As I hit snooze for the 3rd time to roll over and catch just a few more minutes of z’s, I coached myself to just GET UP. Pull the covers off and put one foot on the floor, then the other, and march to the bathroom to start getting ready for work. I always feel better when I just get up, so why do I keep hitting that snooze button, just to torture myself!? Same for you?
This led me to do some research on whether snoozing actually helps you feel more rested. It’s common knowledge that getting 7-8 hours of sleep is ideal for us to function throughout our day, but with motherhood, especially as we wait for those nights that our babies start sleeping a long enough stretch for us to even think about getting 7-8 hours, this can be quite the challenge.
According to the Cleveland Clinic, if you’re hitting snooze on the daily, it’s time to look at your sleep habits. If you’re truly getting 7-8 hours of sleep and still laying in bed long after your alarm goes off, you may want to pay a visit to your physician to make sure there isn’t an undiagnosed sleep disorder that could be contributing to your urge to keep hitting that button.
Lack of sleep over time can lead to weight gain as well as cardiovascular risks — so it is important to get to the root cause of your exhaustion. This proved to be true for my dad just a few months ago as we realized his sleep apnea over the years had contributed to his cardiovascular disease, ending with a (successful) triple bypass surgery. It was at that time in the waiting room during his surgery that I decided to take my sleep more seriously.
Here are a few tips I have implemented that have been helping me, and I hope they can help you, too.
No TV in the bedroom
This has been a rule of ours for almost five years and we haven’t turned back. The quality sleep we both get far surpasses the nights we had the TV on before bed.
I know many families thrive with co-sleeping. As much as I LOVE snuggling with my babies (err … 3 & 6 year old), I just do not sleep as well when sharing a bed with them. I prefer my own space with no one touching me while I sleep. We (or maybe I should say *I*) had gotten into a habit of letting our boys climb in bed with us in the middle of the night and stay there. You know what this means — feet in the face, knees in my back, and finding myself with 6” of room in a King-sized bed. I struggled with wanting to soak up those snuggles but being a zombie the next day because of my lack of good quality sleep, so started really talking to both of them about how we would snuggle in the mornings or at night before bed. It took a few weeks of reminders, and although they will occasionally sneak in now, it is happening much, much less instead of a nightly occurrence.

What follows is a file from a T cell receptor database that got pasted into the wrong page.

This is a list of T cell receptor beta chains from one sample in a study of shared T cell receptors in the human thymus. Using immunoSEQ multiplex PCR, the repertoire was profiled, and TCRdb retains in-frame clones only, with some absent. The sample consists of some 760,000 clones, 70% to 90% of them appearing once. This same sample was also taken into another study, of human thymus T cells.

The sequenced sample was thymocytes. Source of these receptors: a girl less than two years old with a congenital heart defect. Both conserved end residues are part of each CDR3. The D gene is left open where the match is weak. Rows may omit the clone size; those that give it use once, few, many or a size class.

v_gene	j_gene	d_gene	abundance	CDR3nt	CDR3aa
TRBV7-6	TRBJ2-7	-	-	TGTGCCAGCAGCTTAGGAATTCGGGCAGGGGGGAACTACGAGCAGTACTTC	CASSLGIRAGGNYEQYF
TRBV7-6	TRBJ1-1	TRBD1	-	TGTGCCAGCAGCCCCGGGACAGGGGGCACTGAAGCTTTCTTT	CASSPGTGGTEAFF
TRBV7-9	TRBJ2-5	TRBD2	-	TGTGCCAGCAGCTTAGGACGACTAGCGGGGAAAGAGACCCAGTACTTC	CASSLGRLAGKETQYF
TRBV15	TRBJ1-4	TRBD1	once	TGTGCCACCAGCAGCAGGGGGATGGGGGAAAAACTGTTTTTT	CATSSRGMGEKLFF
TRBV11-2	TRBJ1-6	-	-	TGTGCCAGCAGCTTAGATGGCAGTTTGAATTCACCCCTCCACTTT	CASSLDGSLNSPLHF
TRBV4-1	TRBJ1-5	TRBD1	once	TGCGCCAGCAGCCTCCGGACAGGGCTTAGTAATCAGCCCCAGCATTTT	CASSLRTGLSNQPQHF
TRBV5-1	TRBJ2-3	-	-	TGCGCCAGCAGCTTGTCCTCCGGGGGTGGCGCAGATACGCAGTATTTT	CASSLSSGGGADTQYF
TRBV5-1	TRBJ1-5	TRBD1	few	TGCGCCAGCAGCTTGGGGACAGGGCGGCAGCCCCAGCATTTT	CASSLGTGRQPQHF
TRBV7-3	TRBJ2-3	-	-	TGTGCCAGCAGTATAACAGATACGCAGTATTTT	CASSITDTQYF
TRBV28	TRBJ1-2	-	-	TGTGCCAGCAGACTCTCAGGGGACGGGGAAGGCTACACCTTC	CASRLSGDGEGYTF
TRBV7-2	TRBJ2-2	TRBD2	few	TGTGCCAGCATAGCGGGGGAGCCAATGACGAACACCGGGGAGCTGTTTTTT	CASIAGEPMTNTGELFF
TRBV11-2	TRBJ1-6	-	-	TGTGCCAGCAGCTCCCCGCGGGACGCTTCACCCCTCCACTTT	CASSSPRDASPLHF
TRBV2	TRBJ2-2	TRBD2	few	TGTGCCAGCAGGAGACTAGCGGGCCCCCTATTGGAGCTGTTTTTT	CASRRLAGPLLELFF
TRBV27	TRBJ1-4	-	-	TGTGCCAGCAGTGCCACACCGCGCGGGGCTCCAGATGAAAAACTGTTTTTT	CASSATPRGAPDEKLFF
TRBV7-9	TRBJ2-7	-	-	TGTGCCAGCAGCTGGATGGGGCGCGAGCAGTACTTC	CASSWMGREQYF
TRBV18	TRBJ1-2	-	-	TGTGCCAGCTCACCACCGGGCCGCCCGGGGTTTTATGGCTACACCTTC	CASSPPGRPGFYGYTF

Set the bedtime feature up on my iPhone
I had never even heard of this feature … I know, I know, have I been living under a rock?! I set my phone to alert me 15 minutes before my ‘bedtime’ and the blue light on my screen goes off at 9 pm to help my eyes adjust and prepare for sleep. I wake up to the most soothing tones now instead of an obnoxious alarm noise, and it has made such a difference.
Turn off the devices
Speaking of the blue light on our devices: it delays your body’s internal clock, suppresses the release of the sleep-inducing hormone melatonin, and makes it more difficult to fall asleep. Go to the settings on your phone to turn off the blue light, or read a book instead.
Set the tone
I have found that when I have a clean room (definitely not always the case in my house) and have it cool and dark with the fan going at a certain speed to create airflow and white noise, I fall asleep faster and wake up feeling more rested.
If all else fails and you find yourself tired and groggy mid-day from a poor nights sleep, set a timer for 15 minutes — whether you’re at home or at work — and just close your eyes. Even if you don’t fall asleep, giving your mind a 15-minute break can be just what you need to feel more energized and focused.